Borns pushed the city to protect the land, and today, there are about 12 acres of beach dunes at Montrose, some 15 feet high, with 12 nesting species of birds using it as home.
She had cleared a runway for the piping plover.
The other day, Borns, now in her 60s, still showing the steamrolling quality that helped transform Montrose, marched me to a sign near Monty and Rose’s nest. On the sign, which described the area’s biodiversity, was a picture of a plover. “We erected that sign 14 years ago,” she said. “The plover was wishful thinking. I didn’t actually believe they’d nest here.”
“I have,” she said, “a feeling of completion.”
If the piping plover can survive in the Great Lakes, never mind thrive,
whatever hope exists will go through Pellston, Michigan,
a small village of 800 about 20 minutes from the Mackinac Bridge and, since 1909, home to the University of Michigan Biological Station, a wooded research area with a kind of plover recovery facility. When Monty and Rose’s eggs were threatened by rising water (Montrose) and human intrusion (Waukegan), the clutches arrived here for artificial rearing.
More specifically, any plover eggs pulled from the Great Lakes arrive here via Vince Cavalieri of U.S. Fish and Wildlife, a 37-year-old mountain of a birder with a long beard. We met in front of the plover research center, which is actually a small shack at the heart of the biological station, itself a series of wooden cabins on a lake inside 10,000 acres of forest.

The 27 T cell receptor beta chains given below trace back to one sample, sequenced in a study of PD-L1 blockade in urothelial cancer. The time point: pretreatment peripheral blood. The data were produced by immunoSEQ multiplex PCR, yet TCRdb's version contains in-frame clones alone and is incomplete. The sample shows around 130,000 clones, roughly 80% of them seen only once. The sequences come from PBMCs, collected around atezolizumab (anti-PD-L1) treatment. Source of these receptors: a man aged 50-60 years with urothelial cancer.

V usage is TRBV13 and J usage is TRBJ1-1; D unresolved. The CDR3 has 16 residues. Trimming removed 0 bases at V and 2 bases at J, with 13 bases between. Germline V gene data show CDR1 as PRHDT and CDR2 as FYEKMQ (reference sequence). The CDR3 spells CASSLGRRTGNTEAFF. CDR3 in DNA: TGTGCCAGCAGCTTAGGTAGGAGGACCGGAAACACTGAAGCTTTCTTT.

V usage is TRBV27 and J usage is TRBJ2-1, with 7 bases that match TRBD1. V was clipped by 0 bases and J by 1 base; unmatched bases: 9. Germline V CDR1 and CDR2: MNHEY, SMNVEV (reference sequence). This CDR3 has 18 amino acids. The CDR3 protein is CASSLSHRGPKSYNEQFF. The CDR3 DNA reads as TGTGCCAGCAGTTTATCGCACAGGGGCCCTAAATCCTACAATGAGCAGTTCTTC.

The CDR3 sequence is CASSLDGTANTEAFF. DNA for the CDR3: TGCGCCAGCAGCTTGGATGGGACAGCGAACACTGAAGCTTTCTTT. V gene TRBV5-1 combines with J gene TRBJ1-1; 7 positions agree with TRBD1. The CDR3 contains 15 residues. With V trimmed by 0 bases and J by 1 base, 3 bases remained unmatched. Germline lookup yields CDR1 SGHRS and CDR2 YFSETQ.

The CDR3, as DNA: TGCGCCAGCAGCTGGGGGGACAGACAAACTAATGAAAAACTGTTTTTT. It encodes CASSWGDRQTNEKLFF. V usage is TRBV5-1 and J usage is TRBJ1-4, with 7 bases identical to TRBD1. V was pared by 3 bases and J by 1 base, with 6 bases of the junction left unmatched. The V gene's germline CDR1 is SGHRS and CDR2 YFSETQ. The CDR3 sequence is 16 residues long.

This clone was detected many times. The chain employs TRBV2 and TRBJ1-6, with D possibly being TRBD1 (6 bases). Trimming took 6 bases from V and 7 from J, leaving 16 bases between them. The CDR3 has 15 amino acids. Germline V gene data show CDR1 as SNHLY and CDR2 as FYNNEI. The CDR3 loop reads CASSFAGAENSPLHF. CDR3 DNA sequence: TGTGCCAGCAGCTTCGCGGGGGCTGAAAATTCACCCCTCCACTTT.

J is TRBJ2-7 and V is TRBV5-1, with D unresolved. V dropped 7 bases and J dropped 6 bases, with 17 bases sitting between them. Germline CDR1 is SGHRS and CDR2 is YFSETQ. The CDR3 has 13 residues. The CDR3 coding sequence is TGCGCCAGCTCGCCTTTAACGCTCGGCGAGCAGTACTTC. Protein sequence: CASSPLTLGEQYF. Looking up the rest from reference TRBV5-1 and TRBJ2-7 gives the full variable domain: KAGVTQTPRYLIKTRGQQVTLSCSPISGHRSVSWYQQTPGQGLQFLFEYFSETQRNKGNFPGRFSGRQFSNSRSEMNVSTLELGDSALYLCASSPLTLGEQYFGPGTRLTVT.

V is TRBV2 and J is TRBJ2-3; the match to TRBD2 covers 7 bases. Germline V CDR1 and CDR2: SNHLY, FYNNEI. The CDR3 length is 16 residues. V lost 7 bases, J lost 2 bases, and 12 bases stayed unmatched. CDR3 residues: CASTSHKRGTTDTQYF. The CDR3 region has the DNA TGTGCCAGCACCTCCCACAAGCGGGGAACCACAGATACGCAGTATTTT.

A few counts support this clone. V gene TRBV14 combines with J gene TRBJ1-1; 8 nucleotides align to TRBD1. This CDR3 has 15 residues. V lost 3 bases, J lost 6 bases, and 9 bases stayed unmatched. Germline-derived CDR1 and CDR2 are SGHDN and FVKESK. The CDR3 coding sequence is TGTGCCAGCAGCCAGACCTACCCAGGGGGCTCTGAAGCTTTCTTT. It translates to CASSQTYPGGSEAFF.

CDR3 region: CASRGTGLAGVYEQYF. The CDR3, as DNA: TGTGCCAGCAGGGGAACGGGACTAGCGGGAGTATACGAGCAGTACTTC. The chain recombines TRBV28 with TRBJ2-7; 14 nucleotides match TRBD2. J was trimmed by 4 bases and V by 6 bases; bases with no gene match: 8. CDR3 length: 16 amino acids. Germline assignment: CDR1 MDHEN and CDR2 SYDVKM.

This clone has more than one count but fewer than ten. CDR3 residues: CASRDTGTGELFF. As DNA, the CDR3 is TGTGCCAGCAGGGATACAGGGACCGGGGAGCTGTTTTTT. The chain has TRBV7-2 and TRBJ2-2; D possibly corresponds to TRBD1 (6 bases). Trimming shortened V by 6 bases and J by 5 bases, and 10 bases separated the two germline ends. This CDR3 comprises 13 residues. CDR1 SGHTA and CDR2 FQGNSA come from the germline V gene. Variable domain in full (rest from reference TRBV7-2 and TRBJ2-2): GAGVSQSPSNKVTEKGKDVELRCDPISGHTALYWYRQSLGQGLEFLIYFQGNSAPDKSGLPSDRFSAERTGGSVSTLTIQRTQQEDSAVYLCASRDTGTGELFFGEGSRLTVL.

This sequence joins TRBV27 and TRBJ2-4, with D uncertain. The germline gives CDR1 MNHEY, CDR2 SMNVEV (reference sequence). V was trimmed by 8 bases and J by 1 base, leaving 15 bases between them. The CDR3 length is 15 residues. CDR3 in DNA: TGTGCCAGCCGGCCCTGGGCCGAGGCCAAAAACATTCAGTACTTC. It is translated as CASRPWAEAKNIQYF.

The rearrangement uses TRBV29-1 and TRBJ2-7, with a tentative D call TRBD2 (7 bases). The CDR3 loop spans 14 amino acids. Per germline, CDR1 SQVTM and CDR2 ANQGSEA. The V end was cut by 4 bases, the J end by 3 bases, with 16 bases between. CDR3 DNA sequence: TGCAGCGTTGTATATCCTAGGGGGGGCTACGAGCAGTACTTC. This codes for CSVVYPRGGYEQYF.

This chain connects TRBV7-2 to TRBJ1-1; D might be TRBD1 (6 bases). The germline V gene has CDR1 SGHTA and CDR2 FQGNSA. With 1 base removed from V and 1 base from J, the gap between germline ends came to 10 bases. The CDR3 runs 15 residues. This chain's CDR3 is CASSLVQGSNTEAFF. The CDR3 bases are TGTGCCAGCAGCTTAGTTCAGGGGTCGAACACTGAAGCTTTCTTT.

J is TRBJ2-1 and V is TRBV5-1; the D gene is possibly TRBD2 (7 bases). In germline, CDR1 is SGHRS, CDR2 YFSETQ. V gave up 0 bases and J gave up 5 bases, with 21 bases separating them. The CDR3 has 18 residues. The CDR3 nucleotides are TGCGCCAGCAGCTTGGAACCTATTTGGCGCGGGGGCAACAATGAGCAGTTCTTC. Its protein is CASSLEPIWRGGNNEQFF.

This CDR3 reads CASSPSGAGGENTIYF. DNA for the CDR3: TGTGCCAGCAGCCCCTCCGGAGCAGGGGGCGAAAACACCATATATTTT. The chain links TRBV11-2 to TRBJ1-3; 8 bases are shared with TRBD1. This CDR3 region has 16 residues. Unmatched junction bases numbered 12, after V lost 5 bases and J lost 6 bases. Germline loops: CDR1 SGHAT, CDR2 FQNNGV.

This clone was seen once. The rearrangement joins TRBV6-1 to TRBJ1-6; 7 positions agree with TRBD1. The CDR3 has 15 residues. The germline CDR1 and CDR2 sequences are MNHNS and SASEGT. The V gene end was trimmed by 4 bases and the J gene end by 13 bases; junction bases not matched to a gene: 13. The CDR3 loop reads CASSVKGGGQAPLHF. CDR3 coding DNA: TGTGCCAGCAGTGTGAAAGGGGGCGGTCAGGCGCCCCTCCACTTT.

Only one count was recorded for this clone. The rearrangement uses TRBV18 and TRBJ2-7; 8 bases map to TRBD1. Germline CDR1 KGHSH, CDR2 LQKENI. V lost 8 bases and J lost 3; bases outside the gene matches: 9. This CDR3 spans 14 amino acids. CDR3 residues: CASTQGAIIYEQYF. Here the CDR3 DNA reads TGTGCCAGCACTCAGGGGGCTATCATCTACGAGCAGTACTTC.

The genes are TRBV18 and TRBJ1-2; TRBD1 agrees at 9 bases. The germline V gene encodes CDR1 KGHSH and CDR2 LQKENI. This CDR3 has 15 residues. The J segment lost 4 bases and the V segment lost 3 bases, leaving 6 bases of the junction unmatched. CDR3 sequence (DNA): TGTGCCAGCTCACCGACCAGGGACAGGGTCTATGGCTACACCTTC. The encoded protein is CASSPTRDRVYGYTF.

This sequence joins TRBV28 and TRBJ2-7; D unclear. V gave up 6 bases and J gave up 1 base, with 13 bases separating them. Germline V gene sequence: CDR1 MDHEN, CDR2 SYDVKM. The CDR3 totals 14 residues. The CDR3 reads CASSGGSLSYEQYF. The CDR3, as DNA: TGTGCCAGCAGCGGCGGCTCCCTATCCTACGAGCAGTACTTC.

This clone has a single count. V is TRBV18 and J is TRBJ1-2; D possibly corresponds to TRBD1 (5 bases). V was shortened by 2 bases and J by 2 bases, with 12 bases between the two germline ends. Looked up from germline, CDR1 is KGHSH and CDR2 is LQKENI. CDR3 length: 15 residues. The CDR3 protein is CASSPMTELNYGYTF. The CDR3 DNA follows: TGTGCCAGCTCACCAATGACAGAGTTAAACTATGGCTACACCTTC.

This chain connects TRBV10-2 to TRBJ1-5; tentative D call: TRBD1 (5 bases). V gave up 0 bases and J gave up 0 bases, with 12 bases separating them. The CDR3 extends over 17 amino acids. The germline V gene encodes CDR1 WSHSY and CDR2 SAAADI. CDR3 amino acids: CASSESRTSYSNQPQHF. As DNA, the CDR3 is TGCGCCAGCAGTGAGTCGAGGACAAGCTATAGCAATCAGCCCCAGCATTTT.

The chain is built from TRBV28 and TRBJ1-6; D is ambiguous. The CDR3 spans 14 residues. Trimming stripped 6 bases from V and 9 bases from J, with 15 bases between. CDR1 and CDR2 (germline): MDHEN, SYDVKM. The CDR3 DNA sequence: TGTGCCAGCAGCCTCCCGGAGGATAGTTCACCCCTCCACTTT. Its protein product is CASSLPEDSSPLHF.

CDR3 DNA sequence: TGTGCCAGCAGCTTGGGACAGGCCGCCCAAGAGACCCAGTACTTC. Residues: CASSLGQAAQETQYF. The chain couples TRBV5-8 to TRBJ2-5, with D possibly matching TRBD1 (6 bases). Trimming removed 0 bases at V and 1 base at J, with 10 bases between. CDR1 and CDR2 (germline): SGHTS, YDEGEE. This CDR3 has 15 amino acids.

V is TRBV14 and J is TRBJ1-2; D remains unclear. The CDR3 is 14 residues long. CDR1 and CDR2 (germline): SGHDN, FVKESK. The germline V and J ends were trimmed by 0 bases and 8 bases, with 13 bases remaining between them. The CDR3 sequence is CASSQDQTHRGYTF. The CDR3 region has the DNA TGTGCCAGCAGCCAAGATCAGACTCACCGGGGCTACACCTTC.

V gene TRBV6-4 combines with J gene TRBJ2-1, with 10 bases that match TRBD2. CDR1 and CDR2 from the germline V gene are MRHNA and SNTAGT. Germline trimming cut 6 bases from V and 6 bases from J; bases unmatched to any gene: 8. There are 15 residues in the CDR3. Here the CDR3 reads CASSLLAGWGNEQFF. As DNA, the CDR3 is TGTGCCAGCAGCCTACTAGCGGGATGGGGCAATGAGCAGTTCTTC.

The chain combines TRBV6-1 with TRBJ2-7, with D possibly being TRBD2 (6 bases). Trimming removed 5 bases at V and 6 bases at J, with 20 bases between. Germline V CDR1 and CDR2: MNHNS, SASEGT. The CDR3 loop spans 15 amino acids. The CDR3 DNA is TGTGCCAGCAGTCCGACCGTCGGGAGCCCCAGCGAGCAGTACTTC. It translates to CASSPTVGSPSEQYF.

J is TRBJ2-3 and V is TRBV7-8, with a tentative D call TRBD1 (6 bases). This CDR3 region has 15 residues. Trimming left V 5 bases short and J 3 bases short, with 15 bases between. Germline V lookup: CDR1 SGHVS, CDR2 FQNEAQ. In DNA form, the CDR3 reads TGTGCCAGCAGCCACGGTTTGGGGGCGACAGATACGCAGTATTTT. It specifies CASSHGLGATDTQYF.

Think classic summer camp, think Bill Murray taunting the camp across the lake.
Outside the shack, a fenced-in pen sits partly submerged, to acclimate chicks to a natural beach habitat. Inside the decadeold plover center is not much larger than a oneroom schoolhouse. Zookeepers from around the country — placed here by the Detroit Zoological Society — rotate through. Among their focuses, a pair of artificial environments that hold the chicks successfully incubated here. Each enclosure has a heat lamp to mimic sun, a feather duster to imitate parents, along with vegetation, water and the sound of surf, piped in 24/7.
“How’s the Ontario chick?” Cavalieri asks a researcher.
“No,” she says, frowning. He nods.
He’s caring, but he’s pragmatic. There’s an endangered water beetle on the grounds, he mentions. It’s found in only five locations in the world, and it gets an ounce of the attention the piping plover gets. You can’t do everything. Great Lakes piping plovers leave about as many nests each summer as there are pairs of plovers. In fact, this year that figure is slightly up — with 81 nests from 73 pairs. Each clutch takes about 28 days to hatch. A lot can happen in that time. In the backroom of the rearing facility, there’s only room for about 30 eggs at a time. But they’ve never had that many at once.